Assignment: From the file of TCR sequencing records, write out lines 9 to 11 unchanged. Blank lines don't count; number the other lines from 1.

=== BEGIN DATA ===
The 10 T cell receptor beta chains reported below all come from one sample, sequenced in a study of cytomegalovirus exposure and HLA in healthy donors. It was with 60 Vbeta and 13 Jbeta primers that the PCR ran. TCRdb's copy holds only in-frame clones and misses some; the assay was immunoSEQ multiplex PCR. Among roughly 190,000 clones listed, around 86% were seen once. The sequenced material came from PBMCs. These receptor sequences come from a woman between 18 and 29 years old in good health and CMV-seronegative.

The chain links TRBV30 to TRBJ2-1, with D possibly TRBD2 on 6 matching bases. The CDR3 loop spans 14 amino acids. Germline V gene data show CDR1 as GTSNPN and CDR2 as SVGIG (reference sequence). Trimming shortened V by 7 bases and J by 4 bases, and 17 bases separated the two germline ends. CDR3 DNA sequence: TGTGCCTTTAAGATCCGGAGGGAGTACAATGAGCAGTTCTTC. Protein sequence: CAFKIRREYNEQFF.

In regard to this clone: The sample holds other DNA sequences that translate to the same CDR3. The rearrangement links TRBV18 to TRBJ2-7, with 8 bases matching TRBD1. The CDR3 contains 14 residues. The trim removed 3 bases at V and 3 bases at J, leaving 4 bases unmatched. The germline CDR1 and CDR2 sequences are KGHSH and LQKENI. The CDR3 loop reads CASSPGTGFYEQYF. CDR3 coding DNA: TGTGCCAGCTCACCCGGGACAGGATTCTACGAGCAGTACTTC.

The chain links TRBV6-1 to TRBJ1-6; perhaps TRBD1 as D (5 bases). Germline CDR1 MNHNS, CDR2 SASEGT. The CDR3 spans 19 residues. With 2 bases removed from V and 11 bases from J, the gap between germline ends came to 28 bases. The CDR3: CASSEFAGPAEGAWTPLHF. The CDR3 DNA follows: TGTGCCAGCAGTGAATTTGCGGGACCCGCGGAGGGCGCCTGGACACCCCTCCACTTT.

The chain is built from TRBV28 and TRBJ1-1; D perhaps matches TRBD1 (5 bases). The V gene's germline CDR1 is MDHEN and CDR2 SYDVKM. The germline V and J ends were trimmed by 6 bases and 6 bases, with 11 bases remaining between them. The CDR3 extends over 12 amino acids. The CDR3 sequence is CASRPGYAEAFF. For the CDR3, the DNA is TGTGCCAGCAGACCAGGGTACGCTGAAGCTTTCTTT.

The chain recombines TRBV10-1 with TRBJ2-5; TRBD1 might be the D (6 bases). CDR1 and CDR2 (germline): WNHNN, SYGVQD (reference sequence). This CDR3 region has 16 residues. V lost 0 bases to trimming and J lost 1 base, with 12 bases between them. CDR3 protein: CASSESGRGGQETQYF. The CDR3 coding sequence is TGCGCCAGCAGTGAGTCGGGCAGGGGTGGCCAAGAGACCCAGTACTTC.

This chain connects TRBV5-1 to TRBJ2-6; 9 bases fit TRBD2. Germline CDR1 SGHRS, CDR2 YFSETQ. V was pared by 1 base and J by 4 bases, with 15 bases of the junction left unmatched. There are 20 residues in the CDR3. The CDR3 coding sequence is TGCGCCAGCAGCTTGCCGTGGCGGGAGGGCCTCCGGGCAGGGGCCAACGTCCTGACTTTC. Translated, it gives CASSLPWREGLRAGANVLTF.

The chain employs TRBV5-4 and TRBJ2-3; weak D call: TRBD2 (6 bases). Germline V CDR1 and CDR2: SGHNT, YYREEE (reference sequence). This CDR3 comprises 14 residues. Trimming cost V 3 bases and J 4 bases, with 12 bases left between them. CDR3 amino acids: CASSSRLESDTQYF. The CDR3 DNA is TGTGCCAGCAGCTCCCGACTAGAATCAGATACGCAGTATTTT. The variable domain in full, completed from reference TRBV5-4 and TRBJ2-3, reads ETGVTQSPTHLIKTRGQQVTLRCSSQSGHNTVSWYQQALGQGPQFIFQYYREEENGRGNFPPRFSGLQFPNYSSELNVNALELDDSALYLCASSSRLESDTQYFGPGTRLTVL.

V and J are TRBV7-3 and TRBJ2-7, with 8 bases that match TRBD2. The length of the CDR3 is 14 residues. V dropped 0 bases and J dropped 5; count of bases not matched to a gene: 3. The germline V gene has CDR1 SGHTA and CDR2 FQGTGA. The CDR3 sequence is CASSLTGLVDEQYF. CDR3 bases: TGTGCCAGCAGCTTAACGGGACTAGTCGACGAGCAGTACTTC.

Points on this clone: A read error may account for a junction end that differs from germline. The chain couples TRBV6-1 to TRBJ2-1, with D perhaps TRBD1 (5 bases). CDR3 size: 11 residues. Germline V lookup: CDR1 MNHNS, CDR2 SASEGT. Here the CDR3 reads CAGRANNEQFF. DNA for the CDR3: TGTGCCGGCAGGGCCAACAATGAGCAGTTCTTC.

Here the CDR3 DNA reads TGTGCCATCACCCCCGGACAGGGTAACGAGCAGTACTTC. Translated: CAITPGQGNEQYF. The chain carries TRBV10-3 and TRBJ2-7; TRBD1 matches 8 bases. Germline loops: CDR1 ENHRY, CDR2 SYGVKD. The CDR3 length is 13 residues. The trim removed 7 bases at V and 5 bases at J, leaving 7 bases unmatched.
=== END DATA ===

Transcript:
V and J are TRBV7-3 and TRBJ2-7, with 8 bases that match TRBD2. The length of the CDR3 is 14 residues. V dropped 0 bases and J dropped 5; count of bases not matched to a gene: 3. The germline V gene has CDR1 SGHTA and CDR2 FQGTGA. The CDR3 sequence is CASSLTGLVDEQYF. CDR3 bases: TGTGCCAGCAGCTTAACGGGACTAGTCGACGAGCAGTACTTC.

Points on this clone: A read error may account for a junction end that differs from germline. The chain couples TRBV6-1 to TRBJ2-1, with D perhaps TRBD1 (5 bases). CDR3 size: 11 residues. Germline V lookup: CDR1 MNHNS, CDR2 SASEGT. Here the CDR3 reads CAGRANNEQFF. DNA for the CDR3: TGTGCCGGCAGGGCCAACAATGAGCAGTTCTTC.

Here the CDR3 DNA reads TGTGCCATCACCCCCGGACAGGGTAACGAGCAGTACTTC. Translated: CAITPGQGNEQYF. The chain carries TRBV10-3 and TRBJ2-7; TRBD1 matches 8 bases. Germline loops: CDR1 ENHRY, CDR2 SYGVKD. The CDR3 length is 13 residues. The trim removed 7 bases at V and 5 bases at J, leaving 7 bases unmatched.